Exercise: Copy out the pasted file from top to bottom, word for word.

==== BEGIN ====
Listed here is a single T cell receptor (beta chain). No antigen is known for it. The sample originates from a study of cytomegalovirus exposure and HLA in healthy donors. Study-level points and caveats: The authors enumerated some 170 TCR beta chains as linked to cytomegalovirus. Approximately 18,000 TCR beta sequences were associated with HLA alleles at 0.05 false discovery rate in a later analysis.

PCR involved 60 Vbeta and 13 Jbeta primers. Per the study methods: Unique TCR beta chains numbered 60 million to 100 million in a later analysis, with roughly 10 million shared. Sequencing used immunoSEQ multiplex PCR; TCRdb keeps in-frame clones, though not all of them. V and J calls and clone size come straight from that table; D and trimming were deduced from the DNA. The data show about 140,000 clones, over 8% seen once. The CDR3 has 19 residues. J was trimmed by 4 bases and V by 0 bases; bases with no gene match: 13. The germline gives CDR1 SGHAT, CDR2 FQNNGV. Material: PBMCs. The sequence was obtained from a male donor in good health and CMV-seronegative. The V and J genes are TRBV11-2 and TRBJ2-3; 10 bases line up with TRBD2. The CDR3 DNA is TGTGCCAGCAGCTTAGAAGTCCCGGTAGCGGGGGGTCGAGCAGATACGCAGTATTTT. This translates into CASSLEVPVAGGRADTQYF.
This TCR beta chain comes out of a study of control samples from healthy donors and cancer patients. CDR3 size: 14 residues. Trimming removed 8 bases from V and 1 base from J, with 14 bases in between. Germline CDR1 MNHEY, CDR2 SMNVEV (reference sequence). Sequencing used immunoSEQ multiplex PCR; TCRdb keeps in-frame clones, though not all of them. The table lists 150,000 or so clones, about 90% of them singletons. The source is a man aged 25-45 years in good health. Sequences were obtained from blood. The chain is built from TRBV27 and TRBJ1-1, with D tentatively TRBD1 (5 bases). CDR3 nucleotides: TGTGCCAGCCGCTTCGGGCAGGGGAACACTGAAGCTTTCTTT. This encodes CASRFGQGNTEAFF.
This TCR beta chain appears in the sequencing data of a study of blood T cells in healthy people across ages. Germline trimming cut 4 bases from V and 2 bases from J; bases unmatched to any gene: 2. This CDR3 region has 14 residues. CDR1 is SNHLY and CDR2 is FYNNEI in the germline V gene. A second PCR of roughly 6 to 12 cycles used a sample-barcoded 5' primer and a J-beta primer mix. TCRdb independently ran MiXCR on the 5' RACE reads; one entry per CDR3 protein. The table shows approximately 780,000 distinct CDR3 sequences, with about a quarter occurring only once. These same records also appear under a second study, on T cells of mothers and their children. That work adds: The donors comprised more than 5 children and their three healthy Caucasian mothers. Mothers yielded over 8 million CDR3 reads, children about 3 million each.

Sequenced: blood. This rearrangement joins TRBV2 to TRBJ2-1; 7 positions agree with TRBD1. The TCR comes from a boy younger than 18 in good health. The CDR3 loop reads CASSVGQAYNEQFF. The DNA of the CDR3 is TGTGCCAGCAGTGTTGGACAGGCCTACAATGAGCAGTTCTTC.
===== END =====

Listed here is a single T cell receptor (beta chain). No antigen is known for it. The sample originates from a study of cytomegalovirus exposure and HLA in healthy donors. Study-level points and caveats: The authors enumerated some 170 TCR beta chains as linked to cytomegalovirus. Approximately 18,000 TCR beta sequences were associated with HLA alleles at 0.05 false discovery rate in a later analysis.

PCR involved 60 Vbeta and 13 Jbeta primers. Per the study methods: Unique TCR beta chains numbered 60 million to 100 million in a later analysis, with roughly 10 million shared. Sequencing used immunoSEQ multiplex PCR; TCRdb keeps in-frame clones, though not all of them. V and J calls and clone size come straight from that table; D and trimming were deduced from the DNA. The data show about 140,000 clones, over 8% seen once. The CDR3 has 19 residues. J was trimmed by 4 bases and V by 0 bases; bases with no gene match: 13. The germline gives CDR1 SGHAT, CDR2 FQNNGV. Material: PBMCs. The sequence was obtained from a male donor in good health and CMV-seronegative. The V and J genes are TRBV11-2 and TRBJ2-3; 10 bases line up with TRBD2. The CDR3 DNA is TGTGCCAGCAGCTTAGAAGTCCCGGTAGCGGGGGGTCGAGCAGATACGCAGTATTTT. This translates into CASSLEVPVAGGRADTQYF.
This TCR beta chain comes out of a study of control samples from healthy donors and cancer patients. CDR3 size: 14 residues. Trimming removed 8 bases from V and 1 base from J, with 14 bases in between. Germline CDR1 MNHEY, CDR2 SMNVEV (reference sequence). Sequencing used immunoSEQ multiplex PCR; TCRdb keeps in-frame clones, though not all of them. The table lists 150,000 or so clones, about 90% of them singletons. The source is a man aged 25-45 years in good health. Sequences were obtained from blood. The chain is built from TRBV27 and TRBJ1-1, with D tentatively TRBD1 (5 bases). CDR3 nucleotides: TGTGCCAGCCGCTTCGGGCAGGGGAACACTGAAGCTTTCTTT. This encodes CASRFGQGNTEAFF.
This TCR beta chain appears in the sequencing data of a study of blood T cells in healthy people across ages. Germline trimming cut 4 bases from V and 2 bases from J; bases unmatched to any gene: 2. This CDR3 region has 14 residues. CDR1 is SNHLY and CDR2 is FYNNEI in the germline V gene. A second PCR of roughly 6 to 12 cycles used a sample-barcoded 5' primer and a J-beta primer mix. TCRdb independently ran MiXCR on the 5' RACE reads; one entry per CDR3 protein. The table shows approximately 780,000 distinct CDR3 sequences, with about a quarter occurring only once. These same records also appear under a second study, on T cells of mothers and their children. That work adds: The donors comprised more than 5 children and their three healthy Caucasian mothers. Mothers yielded over 8 million CDR3 reads, children about 3 million each.

Sequenced: blood. This rearrangement joins TRBV2 to TRBJ2-1; 7 positions agree with TRBD1. The TCR comes from a boy younger than 18 in good health. The CDR3 loop reads CASSVGQAYNEQFF. The DNA of the CDR3 is TGTGCCAGCAGTGTTGGACAGGCCTACAATGAGCAGTTCTTC.